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PINE LAWN • An insurer for the city of Pine Lawn has paid more than $1.3 million to settle abuse claims against former police Lt. Steven Blakeney, who should learn this week how long he must spend in federal prison for a separate false-arrest conspiracy.

Some of the people receiving payouts through the Missouri Public Entity Risk Management Fund, a shared-risk pool, are expected to be witnesses in a sentencing hearing to begin Wednesday in U.S. District Court in St. Louis.

The settlements, obtained by the Post-Dispatch through Missouri’s open records law, contain a confidentiality provision and an agreement to refrain from derogatory remarks. Many mention claims of physical injury or pain and suffering — and some say the city would dismiss charges pending against claimants or not oppose the expunging of their arrest records.

Blakeney was accused of a pattern of abuse and false arrests over five years.

He was fired in December 2014 after being accused of having another officer pick up two women Blakeney had met in a bar and taken home. But his legacy continues to ripple through the small city.

Those two women have a pending federal civil suit that accuses Blakeney of drugging and abducting them.

And Blakeney may face re-trial after a St. Louis jury deadlocked 11-1 last week in favor of a guilty verdict in a misdemeanor assault case.

Blakeney’s attorney, Matt Radefeld, said the federal sentencing hearing would be spread across two days, with one witness on Wednesday and the rest appearing Thursday. Some of the witness testimony could turn into mini-trials.

“We are looking forward to the opportunity to finally cross-examine these individuals,” Radefeld said Tuesday.

A theme common to some of the complaints in the original letter demanding a settlement, written by lawyer Stephen M. Ryals, was that Blakeney unlawfully used police powers outside Pine Lawn.

A woman from Waterloo on her way to work at Washington University claimed that Blakeney, wearing plain clothes and driving his private SUV with his children in the back seat, pulled her over in south St. Louis County, then berated and threatened her for cutting him off.

Another woman said Blakeney and other Pine Lawn officers burst into her home in Wellston without a warrant.

Blakeney was accused of following an Army captain east on Interstate 70 from downtown St. Louis, pulling him over at gunpoint, bumping him in the chest, kneeing him in the thigh and insulting him. Charges of careless and imprudent driving and expired license plates were dismissed in municipal court.

Blakeney, then a police lieutenant, also was accused of pulling over a college student in downtown St. Louis, searching her car without a warrant and damaging property in her car, telling her as he laughed, “because I can.” The student said Blakeney used her phone to send a text message to her friend, pretending to be her.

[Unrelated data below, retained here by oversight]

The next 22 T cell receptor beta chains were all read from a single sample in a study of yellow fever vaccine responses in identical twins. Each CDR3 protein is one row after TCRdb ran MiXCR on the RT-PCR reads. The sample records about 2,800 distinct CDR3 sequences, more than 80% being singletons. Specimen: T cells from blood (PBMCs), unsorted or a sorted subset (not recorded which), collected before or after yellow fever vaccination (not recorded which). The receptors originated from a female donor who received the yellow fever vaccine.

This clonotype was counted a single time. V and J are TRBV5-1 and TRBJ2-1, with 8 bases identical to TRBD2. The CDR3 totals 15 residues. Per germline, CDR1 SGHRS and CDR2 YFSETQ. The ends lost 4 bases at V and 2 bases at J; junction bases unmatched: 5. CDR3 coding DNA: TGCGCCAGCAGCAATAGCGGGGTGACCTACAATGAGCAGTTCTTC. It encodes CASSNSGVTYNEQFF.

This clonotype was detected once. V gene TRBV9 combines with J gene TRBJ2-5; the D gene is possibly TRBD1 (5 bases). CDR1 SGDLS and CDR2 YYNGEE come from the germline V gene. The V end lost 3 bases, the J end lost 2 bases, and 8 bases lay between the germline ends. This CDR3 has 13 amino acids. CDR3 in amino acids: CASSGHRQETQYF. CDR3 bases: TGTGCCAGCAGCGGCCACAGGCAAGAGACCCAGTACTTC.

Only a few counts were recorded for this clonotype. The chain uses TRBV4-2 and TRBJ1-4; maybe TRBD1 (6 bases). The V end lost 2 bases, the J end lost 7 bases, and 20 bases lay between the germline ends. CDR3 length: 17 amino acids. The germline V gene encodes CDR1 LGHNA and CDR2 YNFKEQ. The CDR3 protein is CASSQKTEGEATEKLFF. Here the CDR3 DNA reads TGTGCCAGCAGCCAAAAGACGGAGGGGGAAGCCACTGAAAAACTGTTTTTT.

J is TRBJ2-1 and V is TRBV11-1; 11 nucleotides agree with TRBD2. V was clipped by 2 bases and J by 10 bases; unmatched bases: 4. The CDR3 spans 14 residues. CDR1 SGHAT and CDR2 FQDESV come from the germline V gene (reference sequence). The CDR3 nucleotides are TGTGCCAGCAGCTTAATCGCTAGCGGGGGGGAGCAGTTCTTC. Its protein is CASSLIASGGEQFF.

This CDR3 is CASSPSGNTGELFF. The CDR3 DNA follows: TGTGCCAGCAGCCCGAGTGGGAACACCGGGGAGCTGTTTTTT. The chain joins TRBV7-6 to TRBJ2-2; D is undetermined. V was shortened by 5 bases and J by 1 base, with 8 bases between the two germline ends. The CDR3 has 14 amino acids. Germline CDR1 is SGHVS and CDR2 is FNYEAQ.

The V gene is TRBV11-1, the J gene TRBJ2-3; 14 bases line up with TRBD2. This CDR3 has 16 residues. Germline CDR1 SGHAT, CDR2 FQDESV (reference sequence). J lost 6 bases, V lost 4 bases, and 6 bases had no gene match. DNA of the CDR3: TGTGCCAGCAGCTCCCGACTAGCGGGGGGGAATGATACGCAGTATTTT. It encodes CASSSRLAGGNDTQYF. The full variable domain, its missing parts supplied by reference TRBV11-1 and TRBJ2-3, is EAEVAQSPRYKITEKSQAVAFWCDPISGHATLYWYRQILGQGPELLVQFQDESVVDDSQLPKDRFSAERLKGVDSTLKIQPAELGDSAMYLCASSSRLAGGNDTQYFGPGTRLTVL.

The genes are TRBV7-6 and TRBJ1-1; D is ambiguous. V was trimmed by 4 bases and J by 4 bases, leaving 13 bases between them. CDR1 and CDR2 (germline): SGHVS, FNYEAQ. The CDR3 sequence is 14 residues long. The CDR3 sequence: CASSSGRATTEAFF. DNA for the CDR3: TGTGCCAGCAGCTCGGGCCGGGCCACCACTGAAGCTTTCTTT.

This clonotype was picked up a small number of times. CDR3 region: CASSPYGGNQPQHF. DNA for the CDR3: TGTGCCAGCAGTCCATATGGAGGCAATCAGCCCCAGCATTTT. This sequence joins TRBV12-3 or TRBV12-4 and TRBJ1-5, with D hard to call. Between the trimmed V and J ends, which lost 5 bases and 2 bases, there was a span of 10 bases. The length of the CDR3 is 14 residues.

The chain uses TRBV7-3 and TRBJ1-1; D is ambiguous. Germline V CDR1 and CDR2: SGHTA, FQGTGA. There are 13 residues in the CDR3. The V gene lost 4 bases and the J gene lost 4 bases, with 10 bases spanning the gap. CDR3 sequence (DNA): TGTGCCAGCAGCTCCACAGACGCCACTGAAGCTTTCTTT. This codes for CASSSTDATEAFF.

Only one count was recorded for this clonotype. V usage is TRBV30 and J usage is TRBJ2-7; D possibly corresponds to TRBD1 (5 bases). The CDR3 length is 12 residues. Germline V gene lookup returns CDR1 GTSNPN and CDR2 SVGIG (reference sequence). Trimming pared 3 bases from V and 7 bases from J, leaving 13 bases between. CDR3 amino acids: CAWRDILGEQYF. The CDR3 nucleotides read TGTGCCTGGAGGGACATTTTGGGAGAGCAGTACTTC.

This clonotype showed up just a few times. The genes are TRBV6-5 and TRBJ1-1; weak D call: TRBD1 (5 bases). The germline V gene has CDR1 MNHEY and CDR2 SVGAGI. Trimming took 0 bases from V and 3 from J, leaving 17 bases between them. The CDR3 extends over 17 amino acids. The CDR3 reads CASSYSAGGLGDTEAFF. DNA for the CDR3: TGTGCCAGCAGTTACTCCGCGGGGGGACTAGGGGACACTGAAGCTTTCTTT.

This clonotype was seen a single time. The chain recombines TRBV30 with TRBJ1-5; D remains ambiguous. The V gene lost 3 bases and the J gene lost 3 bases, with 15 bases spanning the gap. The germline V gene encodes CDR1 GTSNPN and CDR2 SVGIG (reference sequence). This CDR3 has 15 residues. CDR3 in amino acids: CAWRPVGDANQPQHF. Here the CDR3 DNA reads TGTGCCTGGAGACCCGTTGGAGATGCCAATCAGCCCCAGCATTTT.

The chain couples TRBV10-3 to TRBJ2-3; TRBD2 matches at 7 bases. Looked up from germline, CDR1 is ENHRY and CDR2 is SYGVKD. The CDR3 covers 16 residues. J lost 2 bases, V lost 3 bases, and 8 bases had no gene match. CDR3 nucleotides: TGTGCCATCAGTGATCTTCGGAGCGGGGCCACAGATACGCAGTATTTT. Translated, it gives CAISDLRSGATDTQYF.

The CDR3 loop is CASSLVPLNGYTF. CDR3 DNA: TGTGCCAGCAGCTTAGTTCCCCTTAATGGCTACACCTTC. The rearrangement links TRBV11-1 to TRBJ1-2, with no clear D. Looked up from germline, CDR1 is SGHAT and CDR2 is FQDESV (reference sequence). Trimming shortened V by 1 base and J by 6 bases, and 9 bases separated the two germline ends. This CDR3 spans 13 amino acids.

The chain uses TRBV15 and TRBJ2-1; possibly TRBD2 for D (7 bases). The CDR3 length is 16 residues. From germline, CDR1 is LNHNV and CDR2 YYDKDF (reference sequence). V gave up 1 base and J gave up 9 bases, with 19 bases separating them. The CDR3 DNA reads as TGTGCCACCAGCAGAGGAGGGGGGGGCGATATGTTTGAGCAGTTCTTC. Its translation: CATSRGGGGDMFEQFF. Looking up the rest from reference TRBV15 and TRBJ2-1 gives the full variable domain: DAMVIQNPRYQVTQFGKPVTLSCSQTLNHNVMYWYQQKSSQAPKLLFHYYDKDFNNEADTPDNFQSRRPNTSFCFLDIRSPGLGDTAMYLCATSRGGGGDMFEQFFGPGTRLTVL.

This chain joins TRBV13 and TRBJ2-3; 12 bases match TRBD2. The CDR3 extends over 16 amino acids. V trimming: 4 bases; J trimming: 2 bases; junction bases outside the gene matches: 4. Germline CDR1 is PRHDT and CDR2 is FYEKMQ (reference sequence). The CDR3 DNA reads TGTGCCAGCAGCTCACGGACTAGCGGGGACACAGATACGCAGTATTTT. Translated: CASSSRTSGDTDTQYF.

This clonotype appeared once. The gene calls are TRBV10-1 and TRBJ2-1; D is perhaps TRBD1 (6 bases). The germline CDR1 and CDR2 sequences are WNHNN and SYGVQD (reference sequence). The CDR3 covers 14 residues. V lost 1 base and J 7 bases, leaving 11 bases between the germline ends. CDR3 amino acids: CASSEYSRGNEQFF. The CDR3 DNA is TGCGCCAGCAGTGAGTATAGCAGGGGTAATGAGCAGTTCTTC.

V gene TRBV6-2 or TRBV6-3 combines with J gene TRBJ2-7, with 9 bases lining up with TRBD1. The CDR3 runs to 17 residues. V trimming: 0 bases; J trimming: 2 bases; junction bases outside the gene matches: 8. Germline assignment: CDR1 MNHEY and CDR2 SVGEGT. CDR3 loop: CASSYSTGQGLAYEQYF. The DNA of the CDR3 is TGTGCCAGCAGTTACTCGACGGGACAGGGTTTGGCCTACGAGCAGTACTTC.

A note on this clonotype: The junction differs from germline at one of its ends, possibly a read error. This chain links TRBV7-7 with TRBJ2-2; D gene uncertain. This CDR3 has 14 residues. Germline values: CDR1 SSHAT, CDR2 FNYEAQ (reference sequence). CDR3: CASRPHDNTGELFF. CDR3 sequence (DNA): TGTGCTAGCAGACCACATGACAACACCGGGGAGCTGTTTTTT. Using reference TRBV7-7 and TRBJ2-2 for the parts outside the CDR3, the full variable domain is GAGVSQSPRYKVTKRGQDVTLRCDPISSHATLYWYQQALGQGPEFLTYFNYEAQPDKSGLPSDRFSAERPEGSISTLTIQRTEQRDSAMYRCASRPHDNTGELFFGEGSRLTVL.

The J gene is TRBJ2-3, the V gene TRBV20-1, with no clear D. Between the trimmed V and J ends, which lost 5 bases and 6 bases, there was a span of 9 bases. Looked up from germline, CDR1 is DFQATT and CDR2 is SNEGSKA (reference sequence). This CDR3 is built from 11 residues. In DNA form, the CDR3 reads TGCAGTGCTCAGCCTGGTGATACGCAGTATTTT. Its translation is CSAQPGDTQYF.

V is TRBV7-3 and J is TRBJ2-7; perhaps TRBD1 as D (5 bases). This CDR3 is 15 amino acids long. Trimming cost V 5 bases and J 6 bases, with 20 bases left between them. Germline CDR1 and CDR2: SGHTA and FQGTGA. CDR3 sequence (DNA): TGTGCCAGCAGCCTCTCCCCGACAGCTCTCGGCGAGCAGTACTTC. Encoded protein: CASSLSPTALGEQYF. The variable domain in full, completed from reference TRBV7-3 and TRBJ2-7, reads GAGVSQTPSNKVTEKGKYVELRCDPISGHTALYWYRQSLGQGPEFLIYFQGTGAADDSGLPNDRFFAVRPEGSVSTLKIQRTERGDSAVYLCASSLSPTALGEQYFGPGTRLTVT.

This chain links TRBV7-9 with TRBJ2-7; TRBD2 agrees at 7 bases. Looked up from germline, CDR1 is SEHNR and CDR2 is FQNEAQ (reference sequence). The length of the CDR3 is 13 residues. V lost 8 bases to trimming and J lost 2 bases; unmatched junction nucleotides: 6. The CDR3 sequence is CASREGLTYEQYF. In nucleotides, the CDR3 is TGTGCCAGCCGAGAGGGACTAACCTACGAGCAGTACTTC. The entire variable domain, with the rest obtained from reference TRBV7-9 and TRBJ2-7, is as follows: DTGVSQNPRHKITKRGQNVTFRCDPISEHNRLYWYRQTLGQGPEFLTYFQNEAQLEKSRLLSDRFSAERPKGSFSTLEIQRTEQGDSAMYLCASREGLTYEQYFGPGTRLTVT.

And a woman said Blakeney choked her and threw her to the ground when police responded to a fight involving her niece at a bus stop.

In all, nearly two dozen adults and children split $1,347,500 for alleged incidents from 2011 to 2014, the records show.

Then-City Administrator Brian Krueger told the Post-Dispatch in 2015 that the demand letter was “certainly discussed” when the Pine Lawn Board of Aldermen voted to fire Blakeney, although none of the allegations was part of the charges that resulted in his termination.

In an emailed statement to the Post-Dispatch at the time, Blakeney noted that he was a decorated officer who had made hundreds of arrests, and said Ryals’ letter was “riddled with inaccuracies, purposeful half-truths and assumptions … defamatory and without basis, and … only designed to achieve a monetary goal, clearly.”

Radefeld emphasized in a telephone interview Tuesday that there was no admission of liability in the civil settlements, which were with Pine Lawn, not Blakeney.

In court filings, Radefeld argued that the claims of the women who sued Blakeney in federal court were “nothing more than unfounded rumors and conjecture” and should not be a part of the sentencing considerations.

The federal criminal case stems from 2013. Prosecutors say Blakeney ordered a store owner to call 911 and falsely report that Pine Lawn mayoral candidate Nakisha Ford had stolen a campaign poster for incumbent Sylvester Caldwell, whom Blakeney supported.

Blakeney returned to the store to take a police report, and told the store owner he would have to testify in court, prosecutors said. But Ford actually had removed the poster with the store owner’s permission, they said.

In January, a jury found Blakeney guilty of conspiracy against rights, deprivation of rights under color of law and falsification of records.

Under federal sentencing guidelines, he could face roughly four to five years in prison.

He has been under house arrest since April, when officials complained that Blakeney had repeatedly violated the conditions of his bail, including failures to report for drug testing, abide by the conditions of his GPS monitoring, show up to mental health counseling and document his employment.

Clinton Wright, Blakeney’s attorney at the time, responded that Blakeney had completed all the testing and counseling and had all the required documentation.

Since that time, Blakeney’s sentencing has been delayed five times and he has changed attorneys twice.

The Pine Lawn police force was disbanded, and the community of about 3,400 people is now patrolled by the North County Police Cooperative.